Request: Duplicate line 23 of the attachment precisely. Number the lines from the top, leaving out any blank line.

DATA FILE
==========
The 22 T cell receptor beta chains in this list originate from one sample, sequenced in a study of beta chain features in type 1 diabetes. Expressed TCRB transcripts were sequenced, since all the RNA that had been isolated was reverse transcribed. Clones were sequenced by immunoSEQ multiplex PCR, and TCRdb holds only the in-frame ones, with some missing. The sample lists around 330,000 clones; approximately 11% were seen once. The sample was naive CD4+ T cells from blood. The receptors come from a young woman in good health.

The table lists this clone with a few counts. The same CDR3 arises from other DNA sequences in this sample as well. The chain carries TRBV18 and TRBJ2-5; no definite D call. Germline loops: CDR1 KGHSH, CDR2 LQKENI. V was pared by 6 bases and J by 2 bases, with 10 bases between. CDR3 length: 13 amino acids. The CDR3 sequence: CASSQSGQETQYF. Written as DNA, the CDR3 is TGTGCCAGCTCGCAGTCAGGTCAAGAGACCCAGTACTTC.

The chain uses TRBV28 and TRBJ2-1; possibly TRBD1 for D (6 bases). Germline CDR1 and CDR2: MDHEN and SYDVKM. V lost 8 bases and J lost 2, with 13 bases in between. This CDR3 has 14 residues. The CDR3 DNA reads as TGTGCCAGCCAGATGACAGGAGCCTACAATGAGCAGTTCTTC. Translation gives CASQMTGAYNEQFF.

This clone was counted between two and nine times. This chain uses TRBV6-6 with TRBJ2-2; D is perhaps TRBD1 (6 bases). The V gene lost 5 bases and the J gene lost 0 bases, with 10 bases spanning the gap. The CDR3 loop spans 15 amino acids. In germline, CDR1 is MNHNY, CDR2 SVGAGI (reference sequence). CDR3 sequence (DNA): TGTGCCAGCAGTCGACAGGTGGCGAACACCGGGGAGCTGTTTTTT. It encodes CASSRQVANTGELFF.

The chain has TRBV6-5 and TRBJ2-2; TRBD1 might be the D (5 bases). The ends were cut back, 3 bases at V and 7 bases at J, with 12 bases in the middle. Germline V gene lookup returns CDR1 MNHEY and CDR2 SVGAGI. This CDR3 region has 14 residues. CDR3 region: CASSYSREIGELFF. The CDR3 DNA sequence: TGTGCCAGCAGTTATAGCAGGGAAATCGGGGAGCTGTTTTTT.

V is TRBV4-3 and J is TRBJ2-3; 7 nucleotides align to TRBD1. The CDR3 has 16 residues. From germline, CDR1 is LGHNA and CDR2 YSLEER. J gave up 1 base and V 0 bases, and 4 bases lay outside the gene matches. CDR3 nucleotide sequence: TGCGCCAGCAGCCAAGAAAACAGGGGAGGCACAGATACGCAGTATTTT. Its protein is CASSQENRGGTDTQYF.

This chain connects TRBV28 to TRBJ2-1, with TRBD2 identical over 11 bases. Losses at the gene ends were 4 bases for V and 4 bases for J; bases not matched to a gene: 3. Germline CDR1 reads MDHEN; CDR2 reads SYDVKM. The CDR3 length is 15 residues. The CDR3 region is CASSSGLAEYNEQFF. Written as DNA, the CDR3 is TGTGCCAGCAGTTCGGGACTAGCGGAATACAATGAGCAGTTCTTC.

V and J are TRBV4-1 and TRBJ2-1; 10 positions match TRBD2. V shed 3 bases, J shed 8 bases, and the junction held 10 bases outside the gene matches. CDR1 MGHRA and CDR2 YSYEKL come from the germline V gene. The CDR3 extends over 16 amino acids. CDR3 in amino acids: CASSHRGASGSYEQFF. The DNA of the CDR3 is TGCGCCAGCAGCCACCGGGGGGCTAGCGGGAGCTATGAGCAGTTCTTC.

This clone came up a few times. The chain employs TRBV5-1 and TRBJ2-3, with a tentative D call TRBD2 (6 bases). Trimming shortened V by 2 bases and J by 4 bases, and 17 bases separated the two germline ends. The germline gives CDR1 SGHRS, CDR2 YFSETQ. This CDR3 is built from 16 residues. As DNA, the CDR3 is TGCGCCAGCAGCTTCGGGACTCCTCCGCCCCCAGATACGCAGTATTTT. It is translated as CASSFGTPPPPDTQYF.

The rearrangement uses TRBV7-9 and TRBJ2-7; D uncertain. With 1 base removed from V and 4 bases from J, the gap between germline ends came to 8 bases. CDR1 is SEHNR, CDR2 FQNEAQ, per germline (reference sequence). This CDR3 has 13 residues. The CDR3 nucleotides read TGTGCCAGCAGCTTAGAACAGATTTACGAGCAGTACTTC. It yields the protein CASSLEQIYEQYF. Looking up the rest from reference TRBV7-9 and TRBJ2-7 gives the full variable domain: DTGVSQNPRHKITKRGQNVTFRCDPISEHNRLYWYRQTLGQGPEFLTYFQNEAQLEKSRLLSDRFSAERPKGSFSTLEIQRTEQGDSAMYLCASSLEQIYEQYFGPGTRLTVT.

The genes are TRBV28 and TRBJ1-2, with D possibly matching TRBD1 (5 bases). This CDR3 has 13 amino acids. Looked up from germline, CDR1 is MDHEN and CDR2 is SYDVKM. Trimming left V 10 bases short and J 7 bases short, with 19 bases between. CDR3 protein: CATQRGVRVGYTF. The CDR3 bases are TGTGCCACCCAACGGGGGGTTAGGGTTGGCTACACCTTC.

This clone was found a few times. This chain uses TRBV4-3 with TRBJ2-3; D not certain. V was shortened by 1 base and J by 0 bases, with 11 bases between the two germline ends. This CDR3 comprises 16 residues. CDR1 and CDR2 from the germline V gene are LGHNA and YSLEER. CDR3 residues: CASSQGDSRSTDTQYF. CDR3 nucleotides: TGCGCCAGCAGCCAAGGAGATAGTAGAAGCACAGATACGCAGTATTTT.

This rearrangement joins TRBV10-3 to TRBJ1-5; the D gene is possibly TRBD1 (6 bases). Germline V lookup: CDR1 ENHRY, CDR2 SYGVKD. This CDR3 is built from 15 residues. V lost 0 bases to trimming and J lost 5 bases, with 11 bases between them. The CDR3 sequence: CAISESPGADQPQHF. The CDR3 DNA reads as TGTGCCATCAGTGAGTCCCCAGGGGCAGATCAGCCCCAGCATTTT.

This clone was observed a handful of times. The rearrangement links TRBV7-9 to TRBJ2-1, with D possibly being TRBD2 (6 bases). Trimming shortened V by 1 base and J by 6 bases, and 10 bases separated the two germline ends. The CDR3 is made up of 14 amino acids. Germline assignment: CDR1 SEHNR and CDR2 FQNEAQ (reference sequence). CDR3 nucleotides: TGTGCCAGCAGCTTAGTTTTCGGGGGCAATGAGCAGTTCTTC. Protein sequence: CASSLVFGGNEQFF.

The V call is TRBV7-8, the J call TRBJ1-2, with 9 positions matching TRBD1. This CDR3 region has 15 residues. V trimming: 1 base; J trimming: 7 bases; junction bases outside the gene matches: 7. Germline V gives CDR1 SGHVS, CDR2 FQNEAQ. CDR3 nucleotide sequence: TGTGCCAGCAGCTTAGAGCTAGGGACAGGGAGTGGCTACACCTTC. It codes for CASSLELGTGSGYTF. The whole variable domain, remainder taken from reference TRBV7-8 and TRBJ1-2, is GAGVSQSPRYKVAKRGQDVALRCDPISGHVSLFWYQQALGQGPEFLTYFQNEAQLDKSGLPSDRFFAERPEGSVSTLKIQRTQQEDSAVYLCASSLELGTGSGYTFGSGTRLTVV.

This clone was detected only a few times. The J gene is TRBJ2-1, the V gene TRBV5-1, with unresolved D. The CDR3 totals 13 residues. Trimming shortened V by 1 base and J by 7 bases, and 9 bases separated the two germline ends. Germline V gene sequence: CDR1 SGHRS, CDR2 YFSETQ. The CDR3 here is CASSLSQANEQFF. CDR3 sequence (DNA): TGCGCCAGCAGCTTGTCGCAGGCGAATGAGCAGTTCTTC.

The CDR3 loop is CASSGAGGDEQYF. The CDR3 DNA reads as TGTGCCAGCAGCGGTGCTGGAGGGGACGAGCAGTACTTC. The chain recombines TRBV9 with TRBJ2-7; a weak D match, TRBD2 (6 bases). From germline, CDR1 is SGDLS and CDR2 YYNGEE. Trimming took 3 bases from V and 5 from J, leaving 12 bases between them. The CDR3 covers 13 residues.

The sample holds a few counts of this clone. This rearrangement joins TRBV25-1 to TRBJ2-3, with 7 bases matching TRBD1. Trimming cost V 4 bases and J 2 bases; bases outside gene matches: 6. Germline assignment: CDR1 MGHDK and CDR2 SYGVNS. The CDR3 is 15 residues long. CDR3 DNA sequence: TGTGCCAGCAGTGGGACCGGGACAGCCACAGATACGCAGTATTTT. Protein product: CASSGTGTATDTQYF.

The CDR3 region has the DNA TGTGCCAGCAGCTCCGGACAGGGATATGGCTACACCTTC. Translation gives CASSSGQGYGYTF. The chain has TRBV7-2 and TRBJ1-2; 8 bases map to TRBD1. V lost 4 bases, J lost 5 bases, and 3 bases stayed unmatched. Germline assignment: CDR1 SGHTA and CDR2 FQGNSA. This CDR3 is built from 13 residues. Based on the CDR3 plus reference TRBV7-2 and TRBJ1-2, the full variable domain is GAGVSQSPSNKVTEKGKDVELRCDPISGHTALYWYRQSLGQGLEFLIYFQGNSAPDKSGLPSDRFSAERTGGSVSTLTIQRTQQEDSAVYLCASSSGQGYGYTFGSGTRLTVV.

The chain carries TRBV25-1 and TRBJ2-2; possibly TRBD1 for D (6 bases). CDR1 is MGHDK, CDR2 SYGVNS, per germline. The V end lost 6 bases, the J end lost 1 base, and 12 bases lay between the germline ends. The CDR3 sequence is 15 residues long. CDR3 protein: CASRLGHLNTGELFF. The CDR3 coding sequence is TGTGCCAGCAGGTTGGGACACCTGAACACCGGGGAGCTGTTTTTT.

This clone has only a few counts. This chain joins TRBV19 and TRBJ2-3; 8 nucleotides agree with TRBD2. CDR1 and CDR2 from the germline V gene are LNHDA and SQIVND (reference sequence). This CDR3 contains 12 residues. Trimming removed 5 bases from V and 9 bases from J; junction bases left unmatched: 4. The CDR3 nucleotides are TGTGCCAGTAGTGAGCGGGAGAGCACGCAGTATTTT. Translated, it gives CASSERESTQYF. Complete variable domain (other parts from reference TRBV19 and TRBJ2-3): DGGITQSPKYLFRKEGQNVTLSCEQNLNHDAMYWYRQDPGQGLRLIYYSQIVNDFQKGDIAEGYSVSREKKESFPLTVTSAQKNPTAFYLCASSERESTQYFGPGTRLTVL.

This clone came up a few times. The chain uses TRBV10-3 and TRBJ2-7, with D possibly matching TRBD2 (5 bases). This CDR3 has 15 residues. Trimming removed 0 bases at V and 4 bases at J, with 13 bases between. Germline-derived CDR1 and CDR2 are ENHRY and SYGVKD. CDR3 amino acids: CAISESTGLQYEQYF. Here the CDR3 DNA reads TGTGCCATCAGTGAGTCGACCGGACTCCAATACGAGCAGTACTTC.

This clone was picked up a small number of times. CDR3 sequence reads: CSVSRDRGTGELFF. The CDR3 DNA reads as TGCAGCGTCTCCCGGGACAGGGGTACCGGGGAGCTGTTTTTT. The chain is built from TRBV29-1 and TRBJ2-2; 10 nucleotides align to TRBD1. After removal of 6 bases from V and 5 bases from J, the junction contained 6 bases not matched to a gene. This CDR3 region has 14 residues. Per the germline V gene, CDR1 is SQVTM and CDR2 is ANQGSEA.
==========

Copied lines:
This clone was picked up a small number of times. CDR3 sequence reads: CSVSRDRGTGELFF. The CDR3 DNA reads as TGCAGCGTCTCCCGGGACAGGGGTACCGGGGAGCTGTTTTTT. The chain is built from TRBV29-1 and TRBJ2-2; 10 nucleotides align to TRBD1. After removal of 6 bases from V and 5 bases from J, the junction contained 6 bases not matched to a gene. This CDR3 region has 14 residues. Per the germline V gene, CDR1 is SQVTM and CDR2 is ANQGSEA.